Rating: 4 stars
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Length: Novel

Dario is still trying to process the death of his partner, Jared. Each day and each step he takes further away from Jared is agony. Dario tries to keep going and the one thing that helps him is tutoring and mentoring at the youth shelter. It’s there he meets Feerz, a 14-year-old transgender teen, and Dario tries to offer support where Feerz has none. That is until Dario is sent a video of a sobbing teen being held at knife point and Dario spirals down a dark road.

Dario had a connection to Xavi years ago and he tracks him down again to help him hunt a man with only a tattoo as an identifier. Dario won’t rest, can’t rest until he feels justice is served and, while he wants vengeance and he wants to inflict pain, Dario also needs the pain. Dario is forever fighting demons from a traumatic past and he never thought Xavi would be the one to break him and then start to put him back together.

Hurt Me is the prequel to Krylov’s Dangerously Happy and Bad Things and the books are now being marketed as the Fault Line series. While the events here take place before the events of both of those books, having the background on Dario and Xavi certainly held this book together for me in ways that I am not sure would hold up if you are not familiar with the characters. The relationship between Dario and Xavi is an integral part of this series and seeing their early start can help explain a sometimes brutal relationship between the men.

Dario is trying to move forward after the unexpected death of his partner and he’s only just hanging on. His volunteer work at the youth shelter is important to him and one transgender teen with no one else to turn to starts to rely on Dario’s kindness. Dario tries to walk the line between mentor and friend and it’s in drawing those lines he will never forgive himself for a devastating outcome.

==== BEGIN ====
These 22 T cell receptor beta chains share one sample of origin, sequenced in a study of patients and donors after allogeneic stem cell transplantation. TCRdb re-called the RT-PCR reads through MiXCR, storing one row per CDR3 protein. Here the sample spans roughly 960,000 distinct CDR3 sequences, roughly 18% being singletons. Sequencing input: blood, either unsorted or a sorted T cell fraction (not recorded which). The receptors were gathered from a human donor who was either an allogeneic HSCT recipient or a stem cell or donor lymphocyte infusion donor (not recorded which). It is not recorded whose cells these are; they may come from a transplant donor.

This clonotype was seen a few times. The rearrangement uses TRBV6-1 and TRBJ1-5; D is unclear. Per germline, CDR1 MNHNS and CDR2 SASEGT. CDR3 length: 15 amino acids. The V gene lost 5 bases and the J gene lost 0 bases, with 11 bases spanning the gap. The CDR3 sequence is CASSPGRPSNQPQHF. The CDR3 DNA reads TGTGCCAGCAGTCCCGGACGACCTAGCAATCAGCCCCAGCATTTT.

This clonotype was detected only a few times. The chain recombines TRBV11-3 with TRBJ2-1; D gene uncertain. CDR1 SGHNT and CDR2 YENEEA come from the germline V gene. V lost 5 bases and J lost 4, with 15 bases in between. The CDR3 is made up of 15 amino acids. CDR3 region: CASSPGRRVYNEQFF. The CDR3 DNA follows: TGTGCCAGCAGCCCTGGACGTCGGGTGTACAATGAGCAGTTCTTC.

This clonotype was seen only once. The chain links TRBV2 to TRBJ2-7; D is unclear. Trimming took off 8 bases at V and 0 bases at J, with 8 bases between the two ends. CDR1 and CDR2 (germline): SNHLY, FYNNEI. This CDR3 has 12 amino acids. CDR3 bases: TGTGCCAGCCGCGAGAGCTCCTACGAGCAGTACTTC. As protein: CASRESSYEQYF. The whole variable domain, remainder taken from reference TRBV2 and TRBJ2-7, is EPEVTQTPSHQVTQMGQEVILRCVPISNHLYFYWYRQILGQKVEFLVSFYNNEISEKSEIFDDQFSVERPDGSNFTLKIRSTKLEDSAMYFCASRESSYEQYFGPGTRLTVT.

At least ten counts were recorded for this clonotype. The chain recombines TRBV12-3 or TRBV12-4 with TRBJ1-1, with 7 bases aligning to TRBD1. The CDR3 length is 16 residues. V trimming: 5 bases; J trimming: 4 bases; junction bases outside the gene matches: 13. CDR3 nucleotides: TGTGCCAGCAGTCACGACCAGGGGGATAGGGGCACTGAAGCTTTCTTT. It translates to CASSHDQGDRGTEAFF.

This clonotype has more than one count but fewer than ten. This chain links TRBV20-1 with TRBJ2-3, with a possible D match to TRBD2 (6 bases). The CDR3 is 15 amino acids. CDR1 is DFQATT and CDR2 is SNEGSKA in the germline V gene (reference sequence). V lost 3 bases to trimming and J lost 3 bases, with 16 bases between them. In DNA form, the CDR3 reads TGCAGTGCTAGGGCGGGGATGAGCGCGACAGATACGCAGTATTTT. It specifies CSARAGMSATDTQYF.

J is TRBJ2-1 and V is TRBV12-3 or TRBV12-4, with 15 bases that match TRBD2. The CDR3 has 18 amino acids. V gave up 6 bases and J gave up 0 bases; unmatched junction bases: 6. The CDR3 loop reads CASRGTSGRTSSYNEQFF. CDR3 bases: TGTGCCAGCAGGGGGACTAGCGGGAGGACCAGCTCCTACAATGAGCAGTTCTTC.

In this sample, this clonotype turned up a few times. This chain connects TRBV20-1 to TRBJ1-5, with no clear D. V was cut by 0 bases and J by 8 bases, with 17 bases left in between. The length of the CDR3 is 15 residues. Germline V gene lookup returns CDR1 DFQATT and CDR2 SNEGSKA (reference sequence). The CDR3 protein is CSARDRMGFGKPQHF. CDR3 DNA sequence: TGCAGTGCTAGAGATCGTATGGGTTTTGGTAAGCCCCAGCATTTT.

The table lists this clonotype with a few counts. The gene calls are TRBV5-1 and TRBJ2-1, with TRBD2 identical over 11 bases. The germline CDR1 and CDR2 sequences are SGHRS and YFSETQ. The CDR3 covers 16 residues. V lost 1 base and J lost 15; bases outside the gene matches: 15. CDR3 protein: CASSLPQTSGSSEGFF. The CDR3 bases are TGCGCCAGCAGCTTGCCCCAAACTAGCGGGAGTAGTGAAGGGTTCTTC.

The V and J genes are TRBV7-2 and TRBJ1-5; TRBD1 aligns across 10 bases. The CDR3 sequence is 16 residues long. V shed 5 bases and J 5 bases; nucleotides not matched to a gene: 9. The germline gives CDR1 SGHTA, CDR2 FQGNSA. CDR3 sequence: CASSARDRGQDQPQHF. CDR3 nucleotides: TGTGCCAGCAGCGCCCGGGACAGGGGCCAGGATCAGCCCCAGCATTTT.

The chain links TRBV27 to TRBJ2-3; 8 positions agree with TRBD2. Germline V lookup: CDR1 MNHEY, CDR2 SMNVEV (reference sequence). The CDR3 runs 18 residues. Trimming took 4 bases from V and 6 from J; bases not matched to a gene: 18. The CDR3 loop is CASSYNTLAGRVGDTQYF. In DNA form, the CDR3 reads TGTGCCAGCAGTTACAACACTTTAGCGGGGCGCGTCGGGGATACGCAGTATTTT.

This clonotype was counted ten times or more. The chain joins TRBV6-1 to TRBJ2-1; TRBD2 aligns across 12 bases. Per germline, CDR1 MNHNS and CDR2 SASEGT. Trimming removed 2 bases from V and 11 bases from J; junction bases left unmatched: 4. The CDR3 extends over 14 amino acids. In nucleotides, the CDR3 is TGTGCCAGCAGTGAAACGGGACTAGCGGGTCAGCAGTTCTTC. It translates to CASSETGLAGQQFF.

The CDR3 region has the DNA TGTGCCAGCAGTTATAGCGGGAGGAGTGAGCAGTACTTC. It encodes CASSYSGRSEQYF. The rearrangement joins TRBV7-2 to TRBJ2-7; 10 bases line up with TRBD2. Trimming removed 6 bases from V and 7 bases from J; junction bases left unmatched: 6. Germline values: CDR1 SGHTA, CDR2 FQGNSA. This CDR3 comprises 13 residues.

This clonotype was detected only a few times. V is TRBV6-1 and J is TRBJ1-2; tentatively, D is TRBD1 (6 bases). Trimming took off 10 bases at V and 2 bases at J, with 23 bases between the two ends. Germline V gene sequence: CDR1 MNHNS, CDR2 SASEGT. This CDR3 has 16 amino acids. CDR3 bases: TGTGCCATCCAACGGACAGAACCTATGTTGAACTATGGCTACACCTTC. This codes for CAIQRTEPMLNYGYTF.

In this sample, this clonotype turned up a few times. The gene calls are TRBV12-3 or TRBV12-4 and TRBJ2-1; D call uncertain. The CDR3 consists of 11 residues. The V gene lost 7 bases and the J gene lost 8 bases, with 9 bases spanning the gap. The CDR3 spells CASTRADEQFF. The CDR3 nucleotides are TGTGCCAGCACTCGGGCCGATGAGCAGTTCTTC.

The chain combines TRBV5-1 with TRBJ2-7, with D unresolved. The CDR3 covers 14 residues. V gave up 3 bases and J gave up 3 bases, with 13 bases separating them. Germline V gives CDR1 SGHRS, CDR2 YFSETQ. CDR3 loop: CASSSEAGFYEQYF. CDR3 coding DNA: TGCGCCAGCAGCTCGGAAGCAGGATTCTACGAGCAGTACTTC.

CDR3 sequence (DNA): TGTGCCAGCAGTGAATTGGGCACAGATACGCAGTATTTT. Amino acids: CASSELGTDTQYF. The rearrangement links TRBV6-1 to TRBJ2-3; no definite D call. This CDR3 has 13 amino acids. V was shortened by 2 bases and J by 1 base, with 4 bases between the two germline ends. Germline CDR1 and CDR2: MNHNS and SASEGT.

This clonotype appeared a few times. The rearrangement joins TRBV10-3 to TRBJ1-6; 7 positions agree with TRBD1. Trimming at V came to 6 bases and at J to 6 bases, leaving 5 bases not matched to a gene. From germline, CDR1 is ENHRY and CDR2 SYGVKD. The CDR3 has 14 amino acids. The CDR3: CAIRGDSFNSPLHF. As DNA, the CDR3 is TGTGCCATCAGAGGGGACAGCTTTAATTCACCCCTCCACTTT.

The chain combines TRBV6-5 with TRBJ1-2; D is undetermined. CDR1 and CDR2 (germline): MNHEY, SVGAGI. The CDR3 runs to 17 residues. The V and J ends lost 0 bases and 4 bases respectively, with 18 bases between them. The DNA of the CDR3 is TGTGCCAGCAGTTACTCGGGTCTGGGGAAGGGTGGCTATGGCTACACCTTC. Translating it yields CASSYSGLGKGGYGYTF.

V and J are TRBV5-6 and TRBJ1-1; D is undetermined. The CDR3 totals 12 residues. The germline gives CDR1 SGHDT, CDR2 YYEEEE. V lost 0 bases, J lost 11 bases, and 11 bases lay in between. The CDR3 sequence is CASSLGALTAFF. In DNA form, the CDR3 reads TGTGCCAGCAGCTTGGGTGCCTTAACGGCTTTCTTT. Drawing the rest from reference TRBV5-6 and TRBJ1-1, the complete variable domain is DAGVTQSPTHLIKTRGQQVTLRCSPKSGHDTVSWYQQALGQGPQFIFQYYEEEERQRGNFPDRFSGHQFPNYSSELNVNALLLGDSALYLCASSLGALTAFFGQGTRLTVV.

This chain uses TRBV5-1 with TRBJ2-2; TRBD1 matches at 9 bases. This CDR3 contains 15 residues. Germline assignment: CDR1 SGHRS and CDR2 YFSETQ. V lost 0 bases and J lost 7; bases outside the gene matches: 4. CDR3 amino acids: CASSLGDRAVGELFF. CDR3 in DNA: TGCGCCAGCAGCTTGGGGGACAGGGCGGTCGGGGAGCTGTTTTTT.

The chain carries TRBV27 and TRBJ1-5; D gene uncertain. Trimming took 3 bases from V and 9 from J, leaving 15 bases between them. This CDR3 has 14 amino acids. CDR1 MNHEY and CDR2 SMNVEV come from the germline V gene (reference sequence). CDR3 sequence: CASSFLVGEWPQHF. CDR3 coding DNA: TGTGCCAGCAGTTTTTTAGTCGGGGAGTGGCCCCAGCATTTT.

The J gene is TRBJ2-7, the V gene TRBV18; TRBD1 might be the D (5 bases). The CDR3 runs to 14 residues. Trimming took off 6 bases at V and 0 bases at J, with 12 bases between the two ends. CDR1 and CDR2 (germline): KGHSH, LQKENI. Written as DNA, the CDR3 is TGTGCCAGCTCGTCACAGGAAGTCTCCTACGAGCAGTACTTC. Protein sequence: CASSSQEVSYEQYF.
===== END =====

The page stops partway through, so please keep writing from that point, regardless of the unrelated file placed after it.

Much of this book is Dario relentlessly hunting a predator of underage teens. He has no experience in anything like this and isn’t concerned about his own safety if he can enact retribution and stop crimes from happening again. When the police were no help to him, he went rogue and he’s living off the rails terrified another teen will become a victim. It’s here that Xavi provides Dario with information and lets him out on his own a bit, but Xavi is always watching and won’t let harm come to Dario.

Xavi has his own demons he fights daily and when Dario comes to him seeking pain, the two start a relationship that Dario really never saw coming. We know from the previous books how the men felt about each other and where their relationship ultimately went, and here the earliest moments are displayed.

The catching the criminal storyline did go on a little long for me. There’s lots of monitoring Spyware and stakeouts that become an endless chase and the storyline wasn’t intriguing enough for me to carry this entire book. I also thought there would be more answers to Dario and Xavi’s relationship and, while I certainly enjoyed seeing their earliest interactions, I had more questions than answers at the end that I didn’t have before. The ending then most certainly made me want to start reading Dangerously Happy all over again.

It’s been years since Krylov has published a book and I was ecstatic to see the author return and would certainly look forward to regular releases from a talented author.

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